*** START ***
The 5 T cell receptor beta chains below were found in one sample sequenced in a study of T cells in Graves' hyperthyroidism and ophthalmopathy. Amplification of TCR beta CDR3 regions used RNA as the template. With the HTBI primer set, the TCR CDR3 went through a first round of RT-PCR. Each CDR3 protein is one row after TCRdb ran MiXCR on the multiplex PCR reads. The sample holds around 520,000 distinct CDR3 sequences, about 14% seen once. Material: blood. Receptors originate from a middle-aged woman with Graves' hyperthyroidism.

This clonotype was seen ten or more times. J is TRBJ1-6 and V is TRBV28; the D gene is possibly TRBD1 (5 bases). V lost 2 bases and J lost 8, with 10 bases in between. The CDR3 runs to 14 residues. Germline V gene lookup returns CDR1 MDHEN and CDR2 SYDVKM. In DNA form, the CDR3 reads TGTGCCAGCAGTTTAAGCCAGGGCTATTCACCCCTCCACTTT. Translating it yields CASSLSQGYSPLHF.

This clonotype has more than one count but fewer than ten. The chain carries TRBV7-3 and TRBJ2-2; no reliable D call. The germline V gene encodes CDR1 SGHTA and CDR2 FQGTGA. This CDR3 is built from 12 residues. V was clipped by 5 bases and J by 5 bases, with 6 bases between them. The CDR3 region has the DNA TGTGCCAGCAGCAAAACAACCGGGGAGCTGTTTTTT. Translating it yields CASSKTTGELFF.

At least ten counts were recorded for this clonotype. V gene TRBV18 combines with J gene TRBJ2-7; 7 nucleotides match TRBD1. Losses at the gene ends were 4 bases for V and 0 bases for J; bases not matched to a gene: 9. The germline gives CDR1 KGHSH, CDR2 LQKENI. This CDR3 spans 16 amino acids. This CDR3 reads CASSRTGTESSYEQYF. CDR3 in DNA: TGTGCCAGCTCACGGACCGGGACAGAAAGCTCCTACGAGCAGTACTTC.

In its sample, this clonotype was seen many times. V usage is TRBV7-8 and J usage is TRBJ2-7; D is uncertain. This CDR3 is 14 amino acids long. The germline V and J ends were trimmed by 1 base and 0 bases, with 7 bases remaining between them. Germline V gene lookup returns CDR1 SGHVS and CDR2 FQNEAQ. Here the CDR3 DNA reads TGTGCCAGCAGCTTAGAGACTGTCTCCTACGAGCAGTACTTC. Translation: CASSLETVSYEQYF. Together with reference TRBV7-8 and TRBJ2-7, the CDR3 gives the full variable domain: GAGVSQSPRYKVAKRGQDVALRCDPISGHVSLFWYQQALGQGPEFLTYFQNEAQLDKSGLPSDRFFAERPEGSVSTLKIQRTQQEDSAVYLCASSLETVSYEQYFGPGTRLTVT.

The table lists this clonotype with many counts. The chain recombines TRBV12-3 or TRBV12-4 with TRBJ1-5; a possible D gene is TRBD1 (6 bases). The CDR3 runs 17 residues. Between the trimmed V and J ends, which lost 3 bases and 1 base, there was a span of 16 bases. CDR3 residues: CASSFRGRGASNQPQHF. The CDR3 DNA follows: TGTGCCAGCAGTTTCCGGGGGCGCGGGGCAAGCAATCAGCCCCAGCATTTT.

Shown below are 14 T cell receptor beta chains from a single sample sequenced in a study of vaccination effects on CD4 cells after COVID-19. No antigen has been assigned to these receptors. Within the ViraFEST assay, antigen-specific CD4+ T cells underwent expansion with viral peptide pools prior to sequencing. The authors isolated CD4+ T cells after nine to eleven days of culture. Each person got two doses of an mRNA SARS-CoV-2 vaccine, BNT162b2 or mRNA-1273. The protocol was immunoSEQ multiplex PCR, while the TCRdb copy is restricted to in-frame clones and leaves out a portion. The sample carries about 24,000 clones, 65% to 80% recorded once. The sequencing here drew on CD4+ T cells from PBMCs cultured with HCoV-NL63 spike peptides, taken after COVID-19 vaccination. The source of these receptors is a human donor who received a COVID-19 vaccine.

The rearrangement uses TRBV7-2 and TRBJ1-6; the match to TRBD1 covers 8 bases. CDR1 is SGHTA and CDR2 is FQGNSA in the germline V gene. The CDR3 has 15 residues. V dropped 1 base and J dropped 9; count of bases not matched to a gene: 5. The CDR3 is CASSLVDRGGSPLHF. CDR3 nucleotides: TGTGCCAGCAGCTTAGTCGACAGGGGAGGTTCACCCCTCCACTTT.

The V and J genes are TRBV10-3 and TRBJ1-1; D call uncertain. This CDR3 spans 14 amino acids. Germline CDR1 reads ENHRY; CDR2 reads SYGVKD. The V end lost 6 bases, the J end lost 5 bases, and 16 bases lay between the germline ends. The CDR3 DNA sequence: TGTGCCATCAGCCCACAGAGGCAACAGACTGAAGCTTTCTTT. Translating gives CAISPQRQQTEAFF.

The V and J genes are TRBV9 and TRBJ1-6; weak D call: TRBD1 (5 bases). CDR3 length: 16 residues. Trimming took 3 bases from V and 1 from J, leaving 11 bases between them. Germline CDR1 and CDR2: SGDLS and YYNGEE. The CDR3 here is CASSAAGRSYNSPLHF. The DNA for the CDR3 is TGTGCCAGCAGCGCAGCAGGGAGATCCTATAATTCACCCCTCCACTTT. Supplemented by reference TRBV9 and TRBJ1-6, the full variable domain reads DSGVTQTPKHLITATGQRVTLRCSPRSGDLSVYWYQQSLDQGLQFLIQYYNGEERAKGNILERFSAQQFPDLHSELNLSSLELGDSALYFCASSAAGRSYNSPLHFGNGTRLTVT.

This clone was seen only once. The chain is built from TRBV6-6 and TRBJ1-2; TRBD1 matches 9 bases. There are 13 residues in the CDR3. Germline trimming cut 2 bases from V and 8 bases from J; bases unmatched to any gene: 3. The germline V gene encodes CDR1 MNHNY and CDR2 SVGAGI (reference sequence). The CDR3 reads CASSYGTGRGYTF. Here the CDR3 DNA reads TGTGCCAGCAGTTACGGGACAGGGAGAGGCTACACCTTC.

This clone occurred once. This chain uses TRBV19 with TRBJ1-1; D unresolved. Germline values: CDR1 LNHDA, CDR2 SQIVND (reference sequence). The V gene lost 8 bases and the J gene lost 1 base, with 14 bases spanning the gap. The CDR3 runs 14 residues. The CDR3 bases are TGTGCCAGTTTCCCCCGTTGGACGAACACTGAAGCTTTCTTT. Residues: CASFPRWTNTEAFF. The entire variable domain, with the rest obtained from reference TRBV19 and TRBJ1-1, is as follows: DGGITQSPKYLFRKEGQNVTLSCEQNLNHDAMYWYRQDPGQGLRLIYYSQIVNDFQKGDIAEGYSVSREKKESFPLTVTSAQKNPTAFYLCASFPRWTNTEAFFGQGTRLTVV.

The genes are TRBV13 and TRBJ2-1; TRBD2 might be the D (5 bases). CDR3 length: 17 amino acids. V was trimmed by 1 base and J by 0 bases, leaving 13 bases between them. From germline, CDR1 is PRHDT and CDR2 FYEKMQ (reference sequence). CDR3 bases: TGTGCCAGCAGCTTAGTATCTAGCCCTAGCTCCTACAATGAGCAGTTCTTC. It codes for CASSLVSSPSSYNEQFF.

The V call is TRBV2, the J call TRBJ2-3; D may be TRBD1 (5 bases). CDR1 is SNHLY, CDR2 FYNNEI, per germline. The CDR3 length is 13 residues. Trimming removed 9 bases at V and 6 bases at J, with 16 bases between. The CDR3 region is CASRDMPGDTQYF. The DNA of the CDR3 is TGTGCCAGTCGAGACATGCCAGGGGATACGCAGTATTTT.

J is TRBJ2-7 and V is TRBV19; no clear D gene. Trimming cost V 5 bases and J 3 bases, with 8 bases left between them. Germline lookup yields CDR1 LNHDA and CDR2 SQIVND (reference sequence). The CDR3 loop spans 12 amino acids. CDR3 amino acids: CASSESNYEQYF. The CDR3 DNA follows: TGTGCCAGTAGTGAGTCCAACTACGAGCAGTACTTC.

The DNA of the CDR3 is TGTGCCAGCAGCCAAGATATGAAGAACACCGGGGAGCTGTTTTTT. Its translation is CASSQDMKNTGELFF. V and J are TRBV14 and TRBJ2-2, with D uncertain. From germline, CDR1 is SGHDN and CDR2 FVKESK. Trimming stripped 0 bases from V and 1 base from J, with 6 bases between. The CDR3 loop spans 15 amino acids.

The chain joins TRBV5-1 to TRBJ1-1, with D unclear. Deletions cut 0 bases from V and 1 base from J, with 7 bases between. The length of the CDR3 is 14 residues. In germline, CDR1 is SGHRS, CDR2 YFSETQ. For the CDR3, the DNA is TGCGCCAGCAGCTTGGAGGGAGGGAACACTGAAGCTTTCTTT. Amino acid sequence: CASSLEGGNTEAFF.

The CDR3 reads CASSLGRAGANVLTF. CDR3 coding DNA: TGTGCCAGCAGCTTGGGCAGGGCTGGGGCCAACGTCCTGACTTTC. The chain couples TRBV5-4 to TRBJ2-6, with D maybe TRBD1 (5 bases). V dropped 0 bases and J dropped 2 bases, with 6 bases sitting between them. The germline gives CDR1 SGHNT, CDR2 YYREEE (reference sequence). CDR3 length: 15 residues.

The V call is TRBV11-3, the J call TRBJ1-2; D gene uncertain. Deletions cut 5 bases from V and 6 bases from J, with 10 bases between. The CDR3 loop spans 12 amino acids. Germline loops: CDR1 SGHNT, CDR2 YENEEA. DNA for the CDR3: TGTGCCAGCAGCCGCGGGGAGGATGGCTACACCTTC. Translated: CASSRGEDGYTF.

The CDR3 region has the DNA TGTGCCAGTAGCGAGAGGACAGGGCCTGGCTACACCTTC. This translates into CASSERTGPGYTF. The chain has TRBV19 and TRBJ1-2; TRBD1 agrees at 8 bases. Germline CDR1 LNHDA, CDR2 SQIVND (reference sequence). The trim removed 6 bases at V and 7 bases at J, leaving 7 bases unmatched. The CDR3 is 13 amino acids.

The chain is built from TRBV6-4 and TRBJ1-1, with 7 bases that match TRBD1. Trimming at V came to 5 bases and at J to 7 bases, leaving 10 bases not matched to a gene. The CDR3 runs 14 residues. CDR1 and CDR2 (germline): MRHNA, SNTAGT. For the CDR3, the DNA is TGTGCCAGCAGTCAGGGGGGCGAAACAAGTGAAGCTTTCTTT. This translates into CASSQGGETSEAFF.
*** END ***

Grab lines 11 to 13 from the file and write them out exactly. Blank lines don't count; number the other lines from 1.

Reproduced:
This clone was seen only once. The chain is built from TRBV6-6 and TRBJ1-2; TRBD1 matches 9 bases. There are 13 residues in the CDR3. Germline trimming cut 2 bases from V and 8 bases from J; bases unmatched to any gene: 3. The germline V gene encodes CDR1 MNHNY and CDR2 SVGAGI (reference sequence). The CDR3 reads CASSYGTGRGYTF. Here the CDR3 DNA reads TGTGCCAGCAGTTACGGGACAGGGAGAGGCTACACCTTC.

This clone occurred once. This chain uses TRBV19 with TRBJ1-1; D unresolved. Germline values: CDR1 LNHDA, CDR2 SQIVND (reference sequence). The V gene lost 8 bases and the J gene lost 1 base, with 14 bases spanning the gap. The CDR3 runs 14 residues. The CDR3 bases are TGTGCCAGTTTCCCCCGTTGGACGAACACTGAAGCTTTCTTT. Residues: CASFPRWTNTEAFF. The entire variable domain, with the rest obtained from reference TRBV19 and TRBJ1-1, is as follows: DGGITQSPKYLFRKEGQNVTLSCEQNLNHDAMYWYRQDPGQGLRLIYYSQIVNDFQKGDIAEGYSVSREKKESFPLTVTSAQKNPTAFYLCASFPRWTNTEAFFGQGTRLTVV.

The genes are TRBV13 and TRBJ2-1; TRBD2 might be the D (5 bases). CDR3 length: 17 amino acids. V was trimmed by 1 base and J by 0 bases, leaving 13 bases between them. From germline, CDR1 is PRHDT and CDR2 FYEKMQ (reference sequence). CDR3 bases: TGTGCCAGCAGCTTAGTATCTAGCCCTAGCTCCTACAATGAGCAGTTCTTC. It codes for CASSLVSSPSSYNEQFF.